Depositional history of Lake Chala (Mt. Kilimanjaro, equatorial East Africa) from high-resolution seismic stratigraphy

Aihemaiti Maitituerdi, Maarten Van Daele, Dirk Verschuren, Marc De Batist, Nicolas Waldmann

Research output: Contribution to journalArticlepeer-review

Abstract

Sediments deposited in Lake Chala (Kenya/Tanzania) constitute a high-resolution archive of past climate and environmental change in equatorial East Africa spanning two glacial-interglacial cycles. To correctly interpret the proxy records it contains, it is crucial to understand the evolution of lacustrine sedimentation in this volcanic crater basin. Building on previous seismic stratigraphic analysis by Moernaut et al. (2010) of a dense grid of 37 km high-resolution seismic reflection profiles with up to 270 ms two-way travel time (ca. 210 m depth) of sub-bottom penetration, this study presents a seismic-based reconstruction of the complete depositional history of Lake Chala as well as a first-order age model for the major documented stages in lake evolution. The seismic stratigraphic sequence comprises 16 distinct and finely-stratified units (U1-U16, youngest to oldest), grouped into five major depositional stages. Stage I (U16, ca. 249-212 ka) marks the initiation of sedimentation in an originally ring-shaped depositional area surrounding two central tuff cones emerging from the basin floor. Stage II (U15-U12, ca. 212-114 ka) represents the onset of basinwide sedimentation above the tuff cones, implying a gradual rise in lake depth and shift to more strictly hemipelagic sedimentation. Stage III (U11-U8, ca. 114-97 ka) represents the development of a relatively flat lake floor during a period of significantly reduced lake depth. Stage IV (U7-U4, ca. 97–20.5 ka) is again characterized by largely undisturbed hemipelagic sedimentation under mostly high lake-depth conditions. Stage V (U3-U1, 20.5 ka BP to Present) represents the establishment of the present-day, very broad and flat basin floor under fluctuating lake level. Reassessing the Moernaut et al. (2010) suggestion of a minor disconformity at ca. 100 m sub-bottom depth, we here interpret this seismic feature as a thick turbidite related to a mass wasting event. Consequently we can affirm continuity of lacustrine sedimentation in the depocenter of Lake Chala throughout the past ca. 250,000 years.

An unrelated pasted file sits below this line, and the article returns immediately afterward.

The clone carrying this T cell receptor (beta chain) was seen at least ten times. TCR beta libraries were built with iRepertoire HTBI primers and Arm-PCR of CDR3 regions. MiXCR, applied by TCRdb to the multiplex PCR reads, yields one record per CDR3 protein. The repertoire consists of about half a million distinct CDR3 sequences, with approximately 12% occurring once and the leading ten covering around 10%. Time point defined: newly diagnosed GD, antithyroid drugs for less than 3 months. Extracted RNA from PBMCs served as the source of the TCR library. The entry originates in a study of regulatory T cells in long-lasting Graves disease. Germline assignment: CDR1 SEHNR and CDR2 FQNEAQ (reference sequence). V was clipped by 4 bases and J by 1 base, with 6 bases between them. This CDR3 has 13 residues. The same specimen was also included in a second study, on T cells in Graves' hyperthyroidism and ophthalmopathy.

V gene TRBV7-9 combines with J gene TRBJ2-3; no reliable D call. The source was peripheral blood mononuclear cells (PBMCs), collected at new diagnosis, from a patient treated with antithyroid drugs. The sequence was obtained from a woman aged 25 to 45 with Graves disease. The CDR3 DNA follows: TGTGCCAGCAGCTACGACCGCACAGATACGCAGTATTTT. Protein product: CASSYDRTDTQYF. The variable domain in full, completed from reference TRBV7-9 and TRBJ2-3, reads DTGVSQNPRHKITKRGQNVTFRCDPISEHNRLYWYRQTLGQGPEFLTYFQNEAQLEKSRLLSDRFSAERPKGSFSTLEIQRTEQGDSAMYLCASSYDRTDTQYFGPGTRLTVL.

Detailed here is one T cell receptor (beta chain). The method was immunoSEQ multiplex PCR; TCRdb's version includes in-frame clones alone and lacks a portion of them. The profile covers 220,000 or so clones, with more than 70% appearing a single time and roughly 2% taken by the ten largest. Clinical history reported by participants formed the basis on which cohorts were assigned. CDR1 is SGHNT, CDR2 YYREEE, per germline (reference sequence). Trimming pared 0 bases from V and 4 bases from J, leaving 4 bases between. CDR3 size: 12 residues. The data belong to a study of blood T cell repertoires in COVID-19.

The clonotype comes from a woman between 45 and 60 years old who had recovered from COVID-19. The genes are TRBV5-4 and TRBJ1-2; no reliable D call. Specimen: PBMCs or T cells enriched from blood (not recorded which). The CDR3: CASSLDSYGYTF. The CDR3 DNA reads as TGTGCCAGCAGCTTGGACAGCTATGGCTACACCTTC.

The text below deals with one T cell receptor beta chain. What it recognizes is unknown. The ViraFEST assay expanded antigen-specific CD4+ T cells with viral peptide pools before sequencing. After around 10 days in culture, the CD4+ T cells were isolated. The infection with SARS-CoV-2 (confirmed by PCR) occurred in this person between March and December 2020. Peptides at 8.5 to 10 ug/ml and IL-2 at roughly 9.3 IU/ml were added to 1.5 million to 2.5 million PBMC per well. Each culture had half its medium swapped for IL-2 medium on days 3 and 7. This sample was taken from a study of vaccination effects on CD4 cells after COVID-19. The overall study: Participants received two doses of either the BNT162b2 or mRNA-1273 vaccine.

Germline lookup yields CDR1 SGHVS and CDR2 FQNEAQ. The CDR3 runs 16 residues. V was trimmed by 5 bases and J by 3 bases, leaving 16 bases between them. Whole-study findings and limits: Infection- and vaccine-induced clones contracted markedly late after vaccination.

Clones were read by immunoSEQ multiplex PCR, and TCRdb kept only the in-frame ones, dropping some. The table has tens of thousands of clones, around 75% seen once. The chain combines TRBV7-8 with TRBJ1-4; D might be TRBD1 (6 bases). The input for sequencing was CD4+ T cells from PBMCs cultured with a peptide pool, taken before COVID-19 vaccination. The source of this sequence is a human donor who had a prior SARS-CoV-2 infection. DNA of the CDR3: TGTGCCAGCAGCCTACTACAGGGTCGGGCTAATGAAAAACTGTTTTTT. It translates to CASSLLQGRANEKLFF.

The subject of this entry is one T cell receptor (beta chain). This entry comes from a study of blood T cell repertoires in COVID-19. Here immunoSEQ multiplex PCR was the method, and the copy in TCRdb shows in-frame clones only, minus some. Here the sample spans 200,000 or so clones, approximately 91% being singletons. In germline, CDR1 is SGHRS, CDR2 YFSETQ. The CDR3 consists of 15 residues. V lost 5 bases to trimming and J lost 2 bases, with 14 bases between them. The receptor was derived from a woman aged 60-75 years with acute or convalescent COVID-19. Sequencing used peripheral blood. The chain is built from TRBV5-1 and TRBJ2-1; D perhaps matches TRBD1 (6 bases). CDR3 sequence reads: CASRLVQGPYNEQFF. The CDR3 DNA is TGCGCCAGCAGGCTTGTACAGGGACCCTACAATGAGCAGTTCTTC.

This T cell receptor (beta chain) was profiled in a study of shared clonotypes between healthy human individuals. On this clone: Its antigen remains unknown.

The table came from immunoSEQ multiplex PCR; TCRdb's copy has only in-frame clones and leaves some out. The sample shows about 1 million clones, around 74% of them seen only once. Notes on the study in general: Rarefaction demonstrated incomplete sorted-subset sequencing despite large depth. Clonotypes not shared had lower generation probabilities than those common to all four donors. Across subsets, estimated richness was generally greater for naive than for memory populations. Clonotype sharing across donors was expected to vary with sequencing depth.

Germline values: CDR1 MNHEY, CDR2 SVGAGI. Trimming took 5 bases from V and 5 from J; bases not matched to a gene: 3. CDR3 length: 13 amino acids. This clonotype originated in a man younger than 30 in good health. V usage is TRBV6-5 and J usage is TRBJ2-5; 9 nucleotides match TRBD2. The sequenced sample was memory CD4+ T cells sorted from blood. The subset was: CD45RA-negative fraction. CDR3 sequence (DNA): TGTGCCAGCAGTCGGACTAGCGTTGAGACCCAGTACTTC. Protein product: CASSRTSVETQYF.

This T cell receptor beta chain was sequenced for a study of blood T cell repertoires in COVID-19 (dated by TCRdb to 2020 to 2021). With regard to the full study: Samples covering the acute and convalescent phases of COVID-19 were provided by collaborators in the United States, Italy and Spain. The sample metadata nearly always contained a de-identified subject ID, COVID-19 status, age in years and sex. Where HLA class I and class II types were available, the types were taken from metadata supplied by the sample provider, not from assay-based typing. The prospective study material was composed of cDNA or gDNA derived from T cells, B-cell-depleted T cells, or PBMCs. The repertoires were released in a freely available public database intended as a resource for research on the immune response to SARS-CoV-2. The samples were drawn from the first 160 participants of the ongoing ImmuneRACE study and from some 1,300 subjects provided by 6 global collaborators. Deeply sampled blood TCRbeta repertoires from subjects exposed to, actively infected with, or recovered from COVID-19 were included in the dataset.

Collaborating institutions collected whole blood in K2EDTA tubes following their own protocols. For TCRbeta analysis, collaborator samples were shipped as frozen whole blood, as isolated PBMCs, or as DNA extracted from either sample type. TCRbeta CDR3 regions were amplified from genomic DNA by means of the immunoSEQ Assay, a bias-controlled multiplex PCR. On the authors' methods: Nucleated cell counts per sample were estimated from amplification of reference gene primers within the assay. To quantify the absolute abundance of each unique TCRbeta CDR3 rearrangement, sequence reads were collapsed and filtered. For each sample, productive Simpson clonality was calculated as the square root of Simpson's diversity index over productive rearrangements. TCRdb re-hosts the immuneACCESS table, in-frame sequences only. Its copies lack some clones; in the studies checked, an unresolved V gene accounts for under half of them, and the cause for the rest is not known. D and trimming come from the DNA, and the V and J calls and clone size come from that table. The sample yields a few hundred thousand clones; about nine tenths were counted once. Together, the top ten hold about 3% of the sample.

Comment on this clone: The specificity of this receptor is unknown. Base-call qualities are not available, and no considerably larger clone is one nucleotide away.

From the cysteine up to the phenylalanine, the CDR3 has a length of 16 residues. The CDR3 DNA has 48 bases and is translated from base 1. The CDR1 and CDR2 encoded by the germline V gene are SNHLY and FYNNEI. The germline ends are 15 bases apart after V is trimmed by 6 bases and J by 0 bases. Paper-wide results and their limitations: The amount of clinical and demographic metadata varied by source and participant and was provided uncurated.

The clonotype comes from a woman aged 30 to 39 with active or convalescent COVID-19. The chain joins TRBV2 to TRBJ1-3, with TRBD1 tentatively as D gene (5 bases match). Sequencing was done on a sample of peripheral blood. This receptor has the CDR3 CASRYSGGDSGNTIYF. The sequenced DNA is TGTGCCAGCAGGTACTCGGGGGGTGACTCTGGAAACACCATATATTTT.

Original languageEnglish
Article number104499
JournalJournal of African Earth Sciences
Volume189
DOIs
StatePublished - May 2022

Bibliographical note

Funding Information:
Seismic reflection profiling in Lake Chala was sponsored by FWO-Vlaanderen through projects 3G0086.00 and 3G0641.05, the latter administered through the ESF-EUROCORES programme EuroCLIMATE, and conducted with research permission MOEST 13/001/11C from the Kenyan Ministry of Education and Science to DV. We thank W. Versteeg and K. De Rycker for acquisition of the seismic data, and C. M. Oluseno for unpublished personal observations. IHS Kingdom Suite is acknowledged for their educational user license providing seismic interpretation software. AM would like to thank the University of Haifa's Graduate Studies Authority and Department of Marine Geosciences for their generous fellowship

Publisher Copyright:
© 2022 Elsevier Ltd

Keywords

  • DeepCHALLA
  • East africa
  • Lake chala
  • Lake-level reconstruction
  • Mt. kilimanjaro
  • Seismic stratigraphy

ASJC Scopus subject areas

  • Geology
  • Earth-Surface Processes

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